I’ll conclude this chapter with the following words from Inga-Maria’s friend: “I would be honoured if you give your attention to some things out of our conversation to your blog. I totally agree with you – and have the strong conviction – it will be very very important to describe Inga not only as a victim or a cold case, but rather as that person, she really was or maybe she could have been in future, in our present… Perhaps it will help convincing the one or the other of the offenders, the witnesses or protectors, what they have done and still do to a human being, a real person, a young girl with all her talents, her dreams, her plans of life – maybe they can catch a small glimpse of the consequences their disgraceful act had“.
Chapter 35 – Archives Of Pain
You have your very own number
They dress your cage in its nature
For the outside
The small black flowers that grow in the sky
They drag sticks along your walls
Harvest your ovaries, dead mothers crawl
For the outside
The small black flowers that grow in the sky
Manic Street Preachers – ‘Small Black Flowers That Grow in the Sky’
Another person to have contacted me since the Spring in relation to Inga-Maria’s case is John Dallat. John is a man with a long and illustrious career in politics and who currently represents East Derry on behalf of the SDLP. He holds the notable distinction of having been the first-ever nationalist mayor of Coleraine and also spent nine years as Deputy Speaker of the Northern Ireland Assembly. Most importantly of all in my opinion, he is responsible for Inga-Maria’s case having been reopened after a direct approach to the then-RUC Chief Constable Sir Ronnie Flanagan.
I have written about John a number of times before. It is clear from numerous public statements he has published regarding Inga-Maria’s case over the years and from all my communication with him that the case has had a profound impact on him and he has I believe more than anyone strived to make a positive difference in honour of her memory. John travelled all the way from Derry to Dublin to meet with me, which is indicative of the lengths that he is willing to go to try help Inga-Maria’s case. I am proud to call John a friend and like the many fine people I have come in contact with through my work, the terribly sad thing is that it wasn’t any of these people who Inga-Maria encountered aboard the Galloway Princess on the April 6th 1988 instead of whoever was responsible for taking her life after “a vicious and ruthless assault” in the words of the PSNI.
Reinhard Keck conducted an interview with Inga-Maria’s mother Almut Hauser for the German newspaper Bild in 2011. Here are several extracts that I have translated into English for the first time:
Her white blouses are ironed, neatly laid in the closet. And her bed is also fresh; a colourful blanket embroidered with horses, which gallop into the expanse. Her favourite blanket. Inga Maria Hauser could come home any day, any hour. If she entered her room, she would feel as if she had never been away. The world out there has continued, but here, within 20 square meters, Inga Maria’s mother has left everything as it was 23 years ago. When Inga Maria died.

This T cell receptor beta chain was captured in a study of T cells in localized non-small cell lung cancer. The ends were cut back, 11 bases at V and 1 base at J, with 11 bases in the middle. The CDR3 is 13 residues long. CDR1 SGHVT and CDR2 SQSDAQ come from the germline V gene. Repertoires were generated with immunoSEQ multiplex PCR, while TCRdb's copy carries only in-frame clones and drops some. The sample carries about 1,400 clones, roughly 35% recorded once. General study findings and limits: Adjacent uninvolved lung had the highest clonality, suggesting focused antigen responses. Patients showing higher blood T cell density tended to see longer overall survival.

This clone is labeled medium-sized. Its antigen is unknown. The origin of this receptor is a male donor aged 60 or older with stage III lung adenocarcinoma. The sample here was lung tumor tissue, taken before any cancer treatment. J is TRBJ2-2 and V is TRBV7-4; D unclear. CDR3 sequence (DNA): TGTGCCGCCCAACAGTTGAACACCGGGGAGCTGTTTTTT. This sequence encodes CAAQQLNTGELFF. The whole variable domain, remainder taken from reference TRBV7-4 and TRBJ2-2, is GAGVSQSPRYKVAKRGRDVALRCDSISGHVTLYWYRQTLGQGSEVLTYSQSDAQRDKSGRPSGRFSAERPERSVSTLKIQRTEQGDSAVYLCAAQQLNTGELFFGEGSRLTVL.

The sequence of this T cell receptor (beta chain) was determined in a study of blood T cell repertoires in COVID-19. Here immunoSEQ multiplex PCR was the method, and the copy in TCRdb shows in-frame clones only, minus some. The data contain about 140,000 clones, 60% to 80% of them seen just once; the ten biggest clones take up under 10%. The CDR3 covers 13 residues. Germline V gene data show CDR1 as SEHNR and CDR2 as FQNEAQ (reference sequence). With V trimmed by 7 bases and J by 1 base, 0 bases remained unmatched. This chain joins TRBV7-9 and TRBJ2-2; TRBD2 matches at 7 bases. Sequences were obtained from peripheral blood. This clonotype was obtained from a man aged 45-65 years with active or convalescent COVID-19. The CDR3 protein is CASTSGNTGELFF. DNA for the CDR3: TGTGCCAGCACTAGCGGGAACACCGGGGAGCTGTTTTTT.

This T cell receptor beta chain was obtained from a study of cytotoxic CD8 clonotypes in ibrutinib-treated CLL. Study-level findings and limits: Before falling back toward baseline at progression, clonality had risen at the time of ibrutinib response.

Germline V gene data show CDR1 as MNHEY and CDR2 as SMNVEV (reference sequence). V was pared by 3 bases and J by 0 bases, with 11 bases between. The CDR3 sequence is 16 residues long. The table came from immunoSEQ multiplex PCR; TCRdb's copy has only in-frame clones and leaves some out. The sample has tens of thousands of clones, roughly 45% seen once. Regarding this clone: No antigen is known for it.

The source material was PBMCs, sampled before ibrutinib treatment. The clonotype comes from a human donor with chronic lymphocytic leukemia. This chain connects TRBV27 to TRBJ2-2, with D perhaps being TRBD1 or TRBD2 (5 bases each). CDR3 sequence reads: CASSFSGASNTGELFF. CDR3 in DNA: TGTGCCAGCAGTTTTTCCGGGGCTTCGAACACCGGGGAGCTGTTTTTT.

Carefully we can enter it. It is a small room with a light parquet, in which the memories accumulated: on the desk, notebooks; Pins and brushes are arranged neatly. On the bedside table next to the bed, a golden hairpin and a silver necklace shine, on the windowsill are figures made of clay. For Almut Hauser sacred artefacts, all carefully selected and carefully arranged.
“Inga Maria’s things will always be with me,” says Almut Hauser with a firm voice. “I have not thrown anything away, I wanted to have everything around me to keep the memory alive.” Then she strokes the colourful horse’s corner: “They are also the things that belong to Inga”.
“It was her great dream to travel with her backpack through the UK during school holidays,” says her mother.
Would she have let her daughter go? Almut Hauser often thinks about this question. And perhaps it is so difficult for her to let her youngest go a second time. Just let go and not know her anymore, as soon as her room no longer exists.
Ten years ago it would have been possible to dissolve the room. Almut Hauser did not. She retired at that time and had to look for a new apartment. She did not need much space, there was only one extra room – for Inga Maria. “First I packed my things, then the ones from Inga,” says Almut Hauser, “in the new apartment I have automatically rebuilt everything as it was before.”
Can you imagine living like that every day, year after year after year? Imagine the impact all this would have on your marriage, and on the relationship you have with your other daughter. Imagine the impact it would have on your social life, on your health, on your work. That level of unsurpassable agony, the torment of those memories. Trying desperately to keep the worst thoughts as far away and the best ones as close as possible but all the time knowing that as both are inextricably linked, even the happy recollections are soaked in sadness. And the realisation that the rest of your life will be spent in this prison of pain while the very individuals responsible for causing that pain have never had to spend one minute inside any prison to atone for what they did. Maimed by the memory of losing your baby and being aware of what their last hour on this Earth must have been like, filled with the worst experiences it is possible for a young woman to be put through. Assaulted by the thought that you weren’t there to protect her, and faced every day with the feeling that you somehow failed her, that she spent the last moments of her young life being terrorised and brutalized in the most remote section of a pitch-black forest a thousand miles from home. Hounded by the horror of the utter terror she must have experienced during that ordeal.